Hands up if you’ve ever had a colleague ask a “quick question” that took 25 minutes to answer. You do it because you’re a fantastic human and coworker, but deep down you wish you could send a Let Me Google That For You link and be done with it.
The reality is that offices, while awesome for a lot of things, took us well past the optimal amount of collaboration and into communication overload. This issue doesn’t have to continue, though. Depending on what type of work you’re doing, there is an optimal communication style that maximizes both time saved and productivity gained (we count saved eye-rolls as a bonus).
In any work environment, there are three categories of communication:
Synchronous (“sync”) communication: Engaging live or with an expectation of an immediate response. Examples: an in-person meeting or an email tagged with “respond ASAP.”
Asynchronous (“async”) communication: Communicating with no immediate response expectation. For example, an email with “can you check this by next week?” or having everyone put notes into a collaborative document instead of having a meeting.
Mixed: Leveraging both sync and async communication to achieve a specific end. For example: sending a meeting agenda ahead of time, having everyone document questions, and meeting to address issues.
To get the most out of communication, think of it not as a thing you do but a tool to achieve an end.
When you’re checking in with a manager, you need real time conversation. However, to make the most of the limited time you have in meetings, mix async and sync elements.
What to make async: Anything administrative such as KPI reporting or progress updates. Document it and send it ahead of time.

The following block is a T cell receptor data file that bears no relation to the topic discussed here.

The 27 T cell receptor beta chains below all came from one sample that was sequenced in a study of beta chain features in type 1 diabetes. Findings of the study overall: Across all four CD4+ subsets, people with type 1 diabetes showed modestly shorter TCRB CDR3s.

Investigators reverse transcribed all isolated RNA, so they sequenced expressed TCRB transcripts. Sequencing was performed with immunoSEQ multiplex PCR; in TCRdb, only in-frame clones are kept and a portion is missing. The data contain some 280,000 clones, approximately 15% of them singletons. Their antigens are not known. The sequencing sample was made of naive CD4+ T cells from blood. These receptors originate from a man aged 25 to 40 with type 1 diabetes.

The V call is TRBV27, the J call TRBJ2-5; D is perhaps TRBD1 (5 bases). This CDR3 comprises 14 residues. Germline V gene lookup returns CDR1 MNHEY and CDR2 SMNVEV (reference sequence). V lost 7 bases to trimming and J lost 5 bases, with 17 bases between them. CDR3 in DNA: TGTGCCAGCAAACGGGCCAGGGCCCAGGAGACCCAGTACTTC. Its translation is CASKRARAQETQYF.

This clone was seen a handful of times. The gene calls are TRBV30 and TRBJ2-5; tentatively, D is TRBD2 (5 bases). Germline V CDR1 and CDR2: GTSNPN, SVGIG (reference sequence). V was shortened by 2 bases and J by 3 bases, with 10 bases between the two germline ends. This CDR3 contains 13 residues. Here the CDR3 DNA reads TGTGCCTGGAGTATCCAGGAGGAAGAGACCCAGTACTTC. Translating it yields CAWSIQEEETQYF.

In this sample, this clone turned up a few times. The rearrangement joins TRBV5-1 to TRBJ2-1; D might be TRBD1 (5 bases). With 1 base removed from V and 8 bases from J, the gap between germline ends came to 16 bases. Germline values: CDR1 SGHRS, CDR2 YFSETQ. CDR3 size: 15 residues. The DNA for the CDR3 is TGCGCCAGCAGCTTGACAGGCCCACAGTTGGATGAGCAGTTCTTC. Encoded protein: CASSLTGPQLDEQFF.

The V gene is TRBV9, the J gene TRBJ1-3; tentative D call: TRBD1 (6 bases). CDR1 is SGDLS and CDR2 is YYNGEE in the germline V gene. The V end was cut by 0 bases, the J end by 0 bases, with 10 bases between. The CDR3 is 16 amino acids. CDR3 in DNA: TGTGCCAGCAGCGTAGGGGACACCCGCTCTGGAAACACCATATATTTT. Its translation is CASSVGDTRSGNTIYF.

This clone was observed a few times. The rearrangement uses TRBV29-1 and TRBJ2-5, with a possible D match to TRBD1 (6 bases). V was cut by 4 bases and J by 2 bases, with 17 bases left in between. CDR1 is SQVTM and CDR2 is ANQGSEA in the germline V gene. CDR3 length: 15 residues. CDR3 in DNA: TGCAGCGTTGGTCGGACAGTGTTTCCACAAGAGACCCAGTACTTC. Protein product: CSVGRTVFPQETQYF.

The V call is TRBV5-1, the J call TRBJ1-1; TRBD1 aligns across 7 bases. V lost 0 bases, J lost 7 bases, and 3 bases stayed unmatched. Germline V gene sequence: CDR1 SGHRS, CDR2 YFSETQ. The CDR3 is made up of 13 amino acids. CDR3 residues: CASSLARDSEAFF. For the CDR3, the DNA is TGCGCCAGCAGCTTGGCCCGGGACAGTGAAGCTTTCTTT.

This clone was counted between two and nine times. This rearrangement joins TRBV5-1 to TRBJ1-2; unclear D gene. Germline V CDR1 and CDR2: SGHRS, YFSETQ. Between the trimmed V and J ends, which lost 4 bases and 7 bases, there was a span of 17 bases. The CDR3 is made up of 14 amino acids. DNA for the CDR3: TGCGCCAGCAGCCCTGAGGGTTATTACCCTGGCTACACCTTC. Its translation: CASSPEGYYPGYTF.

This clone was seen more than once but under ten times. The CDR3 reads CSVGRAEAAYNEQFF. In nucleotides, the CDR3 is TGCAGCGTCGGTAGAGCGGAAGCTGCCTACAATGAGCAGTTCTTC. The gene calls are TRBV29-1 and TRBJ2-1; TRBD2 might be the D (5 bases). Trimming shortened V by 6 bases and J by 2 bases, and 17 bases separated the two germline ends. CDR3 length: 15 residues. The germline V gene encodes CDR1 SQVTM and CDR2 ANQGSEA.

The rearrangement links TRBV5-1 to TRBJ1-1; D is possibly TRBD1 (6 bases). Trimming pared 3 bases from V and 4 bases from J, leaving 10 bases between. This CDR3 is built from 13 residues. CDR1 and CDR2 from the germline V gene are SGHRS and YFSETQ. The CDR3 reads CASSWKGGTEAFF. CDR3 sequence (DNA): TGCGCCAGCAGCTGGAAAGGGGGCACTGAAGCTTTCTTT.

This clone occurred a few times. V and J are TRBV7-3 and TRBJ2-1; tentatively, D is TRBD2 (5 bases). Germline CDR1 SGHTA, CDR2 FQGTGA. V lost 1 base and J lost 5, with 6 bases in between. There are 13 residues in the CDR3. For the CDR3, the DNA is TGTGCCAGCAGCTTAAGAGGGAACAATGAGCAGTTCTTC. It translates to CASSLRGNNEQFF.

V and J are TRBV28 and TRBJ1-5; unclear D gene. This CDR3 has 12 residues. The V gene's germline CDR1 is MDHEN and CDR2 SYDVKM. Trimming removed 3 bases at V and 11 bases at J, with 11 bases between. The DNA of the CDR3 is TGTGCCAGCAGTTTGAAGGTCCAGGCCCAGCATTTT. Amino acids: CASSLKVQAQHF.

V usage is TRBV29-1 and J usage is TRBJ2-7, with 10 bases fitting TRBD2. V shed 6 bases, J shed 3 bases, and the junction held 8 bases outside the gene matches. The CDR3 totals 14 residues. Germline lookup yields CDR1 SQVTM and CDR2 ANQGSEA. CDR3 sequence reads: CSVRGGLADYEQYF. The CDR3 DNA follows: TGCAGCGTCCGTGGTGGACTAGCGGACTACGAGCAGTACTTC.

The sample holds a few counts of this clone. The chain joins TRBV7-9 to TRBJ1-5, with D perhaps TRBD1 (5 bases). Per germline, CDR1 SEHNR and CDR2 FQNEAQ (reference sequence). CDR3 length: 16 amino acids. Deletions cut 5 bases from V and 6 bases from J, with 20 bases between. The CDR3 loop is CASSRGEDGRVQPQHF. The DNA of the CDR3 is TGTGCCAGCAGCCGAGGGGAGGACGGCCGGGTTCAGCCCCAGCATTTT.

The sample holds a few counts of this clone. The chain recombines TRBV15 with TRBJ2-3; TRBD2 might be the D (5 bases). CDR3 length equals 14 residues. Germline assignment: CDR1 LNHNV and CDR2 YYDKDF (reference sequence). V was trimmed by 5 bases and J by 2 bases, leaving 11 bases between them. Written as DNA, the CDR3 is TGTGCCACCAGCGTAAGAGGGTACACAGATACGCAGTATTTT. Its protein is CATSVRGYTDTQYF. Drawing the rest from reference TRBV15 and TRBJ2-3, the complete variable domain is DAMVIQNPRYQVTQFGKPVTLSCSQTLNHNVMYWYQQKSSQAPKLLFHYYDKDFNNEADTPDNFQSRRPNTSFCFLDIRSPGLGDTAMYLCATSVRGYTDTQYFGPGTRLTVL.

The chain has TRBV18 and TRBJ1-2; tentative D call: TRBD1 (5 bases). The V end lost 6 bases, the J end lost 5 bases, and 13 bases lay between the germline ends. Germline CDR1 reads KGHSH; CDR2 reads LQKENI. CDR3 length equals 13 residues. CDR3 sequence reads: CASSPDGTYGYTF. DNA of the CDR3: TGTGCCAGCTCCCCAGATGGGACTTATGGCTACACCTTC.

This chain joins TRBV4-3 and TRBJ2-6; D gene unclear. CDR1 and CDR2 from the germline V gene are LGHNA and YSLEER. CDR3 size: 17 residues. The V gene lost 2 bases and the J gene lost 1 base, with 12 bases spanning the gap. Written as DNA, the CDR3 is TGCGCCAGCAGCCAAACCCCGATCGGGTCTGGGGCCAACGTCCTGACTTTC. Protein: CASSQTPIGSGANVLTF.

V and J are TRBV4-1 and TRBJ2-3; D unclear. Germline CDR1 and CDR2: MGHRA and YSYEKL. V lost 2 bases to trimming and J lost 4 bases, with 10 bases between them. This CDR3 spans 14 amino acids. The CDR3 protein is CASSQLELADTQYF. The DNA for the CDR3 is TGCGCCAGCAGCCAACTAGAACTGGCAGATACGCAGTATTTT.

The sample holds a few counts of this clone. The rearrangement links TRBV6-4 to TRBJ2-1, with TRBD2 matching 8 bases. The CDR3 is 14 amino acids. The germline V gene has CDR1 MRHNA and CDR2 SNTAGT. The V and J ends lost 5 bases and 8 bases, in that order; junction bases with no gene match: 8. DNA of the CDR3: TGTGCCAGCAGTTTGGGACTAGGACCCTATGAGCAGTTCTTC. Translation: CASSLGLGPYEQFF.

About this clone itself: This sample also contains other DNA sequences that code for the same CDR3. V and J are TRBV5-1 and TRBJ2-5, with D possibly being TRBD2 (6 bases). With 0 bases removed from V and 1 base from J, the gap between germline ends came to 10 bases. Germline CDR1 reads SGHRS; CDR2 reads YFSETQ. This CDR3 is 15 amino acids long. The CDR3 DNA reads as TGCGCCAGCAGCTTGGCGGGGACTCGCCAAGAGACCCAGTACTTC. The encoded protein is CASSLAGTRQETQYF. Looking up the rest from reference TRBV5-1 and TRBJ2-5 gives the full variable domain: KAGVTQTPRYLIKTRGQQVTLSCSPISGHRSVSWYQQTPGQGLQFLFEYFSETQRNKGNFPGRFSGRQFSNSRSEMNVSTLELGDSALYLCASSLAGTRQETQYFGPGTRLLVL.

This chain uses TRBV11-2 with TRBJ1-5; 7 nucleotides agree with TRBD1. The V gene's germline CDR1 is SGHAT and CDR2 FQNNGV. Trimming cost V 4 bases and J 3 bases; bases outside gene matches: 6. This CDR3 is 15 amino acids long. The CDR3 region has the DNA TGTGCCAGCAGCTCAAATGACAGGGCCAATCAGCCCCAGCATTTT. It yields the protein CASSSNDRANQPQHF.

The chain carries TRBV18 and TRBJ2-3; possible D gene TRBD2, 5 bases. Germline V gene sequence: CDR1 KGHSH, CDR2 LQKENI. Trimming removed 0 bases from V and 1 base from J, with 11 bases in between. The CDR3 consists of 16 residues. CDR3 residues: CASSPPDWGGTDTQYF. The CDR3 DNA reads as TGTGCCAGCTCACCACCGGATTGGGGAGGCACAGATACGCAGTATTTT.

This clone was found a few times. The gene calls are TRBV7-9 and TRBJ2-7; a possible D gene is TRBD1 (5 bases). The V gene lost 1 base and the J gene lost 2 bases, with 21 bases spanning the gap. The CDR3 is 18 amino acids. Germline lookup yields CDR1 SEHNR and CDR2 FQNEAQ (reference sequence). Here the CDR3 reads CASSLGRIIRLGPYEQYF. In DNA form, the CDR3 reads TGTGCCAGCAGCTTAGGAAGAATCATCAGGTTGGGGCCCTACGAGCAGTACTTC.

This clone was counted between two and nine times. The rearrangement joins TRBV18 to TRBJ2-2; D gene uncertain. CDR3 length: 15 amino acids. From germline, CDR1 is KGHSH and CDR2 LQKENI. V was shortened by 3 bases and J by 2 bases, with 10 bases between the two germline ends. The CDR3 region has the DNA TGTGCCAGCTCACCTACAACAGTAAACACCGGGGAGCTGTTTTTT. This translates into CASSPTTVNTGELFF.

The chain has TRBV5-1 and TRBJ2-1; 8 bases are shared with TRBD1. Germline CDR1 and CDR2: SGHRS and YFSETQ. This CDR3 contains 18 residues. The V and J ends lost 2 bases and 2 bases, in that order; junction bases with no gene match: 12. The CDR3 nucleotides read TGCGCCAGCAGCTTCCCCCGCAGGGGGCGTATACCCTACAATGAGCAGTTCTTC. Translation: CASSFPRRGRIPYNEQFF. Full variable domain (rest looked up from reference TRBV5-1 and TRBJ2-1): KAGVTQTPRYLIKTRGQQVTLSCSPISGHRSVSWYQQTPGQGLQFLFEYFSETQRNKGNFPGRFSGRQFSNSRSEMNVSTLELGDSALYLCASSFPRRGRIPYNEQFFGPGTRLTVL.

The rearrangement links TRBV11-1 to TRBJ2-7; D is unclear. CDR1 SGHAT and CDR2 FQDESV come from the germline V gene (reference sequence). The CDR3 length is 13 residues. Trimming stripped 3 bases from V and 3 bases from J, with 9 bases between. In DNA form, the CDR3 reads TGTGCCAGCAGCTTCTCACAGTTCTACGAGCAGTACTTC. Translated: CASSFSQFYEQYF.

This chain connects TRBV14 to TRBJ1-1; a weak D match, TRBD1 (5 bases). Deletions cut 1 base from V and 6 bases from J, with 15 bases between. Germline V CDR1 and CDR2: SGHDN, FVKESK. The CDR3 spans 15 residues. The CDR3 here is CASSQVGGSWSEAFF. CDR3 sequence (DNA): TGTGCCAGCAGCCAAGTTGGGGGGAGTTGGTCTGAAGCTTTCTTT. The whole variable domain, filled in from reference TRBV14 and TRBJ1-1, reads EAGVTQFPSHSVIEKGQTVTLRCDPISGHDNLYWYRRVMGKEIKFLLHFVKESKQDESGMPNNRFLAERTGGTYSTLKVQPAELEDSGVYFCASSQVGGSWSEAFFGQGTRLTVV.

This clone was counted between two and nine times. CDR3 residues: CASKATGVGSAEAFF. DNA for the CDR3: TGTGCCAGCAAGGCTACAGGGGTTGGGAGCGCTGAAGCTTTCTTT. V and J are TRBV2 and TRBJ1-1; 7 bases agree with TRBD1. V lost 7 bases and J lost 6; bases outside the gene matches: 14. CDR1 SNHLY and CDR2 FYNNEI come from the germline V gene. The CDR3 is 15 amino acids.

What to keep sync: Deeper questions and the human catch up side of 1:1s.
The best forms of communication depend on the outcomes of the meeting:
If you anchor in async meetings and get together only when it’s truly necessary, your meetings will be far more productive.
This is when you can do your actual job. That said, your work has to connect to what everyone else is up to. Here’s how to keep your work async yet still connected:
No matter how you work, async communication and documentation will help you capture time back to focus on delivering high quality outputs.
Town halls and other all-company meetings need to be synchronous for the sake of engagement, but should have async elements throughout.
In general: async for planning and sync for explaining.
Similar to team meetings, the way you communicate depends on the goal of working together:
Quality assurance → Work async and review together.
Relationship building → Work async on admin and sync up for the engaging parts of the work.
Creativity → Do as much admin as possible beforehand so any sync time can be spent brainstorming.
Instead of defaulting to “we work in pairs / teams,” scope out the whole project and identify which parts need to be done together. This will allow more elements to be done asynchronously, saving everyone time and freeing up schedules.
When it comes to human connection, spend time together! This is the one area that async is not only less effective, but way less fun. Many businesses think you have to spend all your time together, which is exhausting and unproductive. However, it would be equally wrong to assume that you get more done by spending no time together and only working asynchronously.
The only way async comes into this should be pre-planning. For example: sending gift cards to local restaurants out to remote team members so everyone can get together for team dinners.
The business world is filled with frameworks, ways of work, and a whole lot of buzzwords. While they have little value on their own, applied to the right challenge they can be incredibly impactful. The same thing goes for communication styles. Simply saying an organization is “async” versus “sync” doesn’t mean anything - the real value lies in understanding the benefits and drawbacks of each, choosing the best option on an issue by issue basis.